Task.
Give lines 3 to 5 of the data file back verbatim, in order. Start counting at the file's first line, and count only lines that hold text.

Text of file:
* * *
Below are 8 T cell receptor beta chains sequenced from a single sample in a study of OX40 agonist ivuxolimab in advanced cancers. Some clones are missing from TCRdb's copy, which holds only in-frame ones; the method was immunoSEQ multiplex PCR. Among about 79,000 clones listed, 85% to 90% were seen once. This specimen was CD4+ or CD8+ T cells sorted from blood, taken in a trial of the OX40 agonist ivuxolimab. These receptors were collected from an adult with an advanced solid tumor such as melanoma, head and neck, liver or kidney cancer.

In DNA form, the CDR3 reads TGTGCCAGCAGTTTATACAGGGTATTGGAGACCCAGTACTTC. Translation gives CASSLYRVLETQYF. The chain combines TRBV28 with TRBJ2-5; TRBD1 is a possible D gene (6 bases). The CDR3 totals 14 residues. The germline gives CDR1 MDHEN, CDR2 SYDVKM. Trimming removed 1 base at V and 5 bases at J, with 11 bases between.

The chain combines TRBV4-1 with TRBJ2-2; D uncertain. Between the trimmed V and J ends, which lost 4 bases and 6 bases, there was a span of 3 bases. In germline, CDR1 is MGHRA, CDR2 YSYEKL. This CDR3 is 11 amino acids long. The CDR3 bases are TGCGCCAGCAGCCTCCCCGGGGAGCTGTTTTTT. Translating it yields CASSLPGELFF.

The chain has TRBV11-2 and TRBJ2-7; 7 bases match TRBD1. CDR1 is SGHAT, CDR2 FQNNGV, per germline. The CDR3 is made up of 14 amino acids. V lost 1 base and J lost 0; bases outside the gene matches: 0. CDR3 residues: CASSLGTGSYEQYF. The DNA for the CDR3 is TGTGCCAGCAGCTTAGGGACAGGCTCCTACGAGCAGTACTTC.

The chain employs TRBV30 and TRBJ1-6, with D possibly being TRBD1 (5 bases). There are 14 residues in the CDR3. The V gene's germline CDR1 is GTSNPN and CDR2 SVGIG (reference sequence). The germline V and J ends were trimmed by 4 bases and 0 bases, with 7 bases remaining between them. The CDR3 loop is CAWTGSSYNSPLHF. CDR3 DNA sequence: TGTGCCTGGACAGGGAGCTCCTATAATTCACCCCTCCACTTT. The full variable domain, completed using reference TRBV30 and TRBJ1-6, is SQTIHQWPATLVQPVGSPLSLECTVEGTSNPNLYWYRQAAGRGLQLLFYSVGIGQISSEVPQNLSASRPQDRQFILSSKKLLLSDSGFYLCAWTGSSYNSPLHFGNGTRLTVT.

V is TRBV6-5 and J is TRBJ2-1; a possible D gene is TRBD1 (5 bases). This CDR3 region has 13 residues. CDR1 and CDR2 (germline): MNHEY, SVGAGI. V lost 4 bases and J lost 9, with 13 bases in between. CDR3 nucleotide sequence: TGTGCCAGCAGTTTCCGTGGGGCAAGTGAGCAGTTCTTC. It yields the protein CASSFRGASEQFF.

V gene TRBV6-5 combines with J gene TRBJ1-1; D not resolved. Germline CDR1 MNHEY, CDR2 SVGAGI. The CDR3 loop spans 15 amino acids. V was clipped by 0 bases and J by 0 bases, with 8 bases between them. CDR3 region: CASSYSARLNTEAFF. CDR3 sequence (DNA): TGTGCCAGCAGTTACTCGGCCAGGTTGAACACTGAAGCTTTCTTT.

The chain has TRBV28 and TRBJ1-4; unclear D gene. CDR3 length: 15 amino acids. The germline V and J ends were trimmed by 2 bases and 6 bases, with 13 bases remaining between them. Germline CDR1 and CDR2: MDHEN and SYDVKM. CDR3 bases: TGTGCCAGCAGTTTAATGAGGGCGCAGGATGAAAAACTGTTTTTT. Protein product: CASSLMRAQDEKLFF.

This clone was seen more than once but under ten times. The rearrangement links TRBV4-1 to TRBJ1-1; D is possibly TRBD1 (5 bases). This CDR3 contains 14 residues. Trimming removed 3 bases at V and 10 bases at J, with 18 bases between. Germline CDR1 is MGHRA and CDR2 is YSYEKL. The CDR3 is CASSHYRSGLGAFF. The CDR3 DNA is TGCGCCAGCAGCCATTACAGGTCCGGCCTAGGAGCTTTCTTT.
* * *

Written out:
The chain combines TRBV4-1 with TRBJ2-2; D uncertain. Between the trimmed V and J ends, which lost 4 bases and 6 bases, there was a span of 3 bases. In germline, CDR1 is MGHRA, CDR2 YSYEKL. This CDR3 is 11 amino acids long. The CDR3 bases are TGCGCCAGCAGCCTCCCCGGGGAGCTGTTTTTT. Translating it yields CASSLPGELFF.

The chain has TRBV11-2 and TRBJ2-7; 7 bases match TRBD1. CDR1 is SGHAT, CDR2 FQNNGV, per germline. The CDR3 is made up of 14 amino acids. V lost 1 base and J lost 0; bases outside the gene matches: 0. CDR3 residues: CASSLGTGSYEQYF. The DNA for the CDR3 is TGTGCCAGCAGCTTAGGGACAGGCTCCTACGAGCAGTACTTC.

The chain employs TRBV30 and TRBJ1-6, with D possibly being TRBD1 (5 bases). There are 14 residues in the CDR3. The V gene's germline CDR1 is GTSNPN and CDR2 SVGIG (reference sequence). The germline V and J ends were trimmed by 4 bases and 0 bases, with 7 bases remaining between them. The CDR3 loop is CAWTGSSYNSPLHF. CDR3 DNA sequence: TGTGCCTGGACAGGGAGCTCCTATAATTCACCCCTCCACTTT. The full variable domain, completed using reference TRBV30 and TRBJ1-6, is SQTIHQWPATLVQPVGSPLSLECTVEGTSNPNLYWYRQAAGRGLQLLFYSVGIGQISSEVPQNLSASRPQDRQFILSSKKLLLSDSGFYLCAWTGSSYNSPLHFGNGTRLTVT.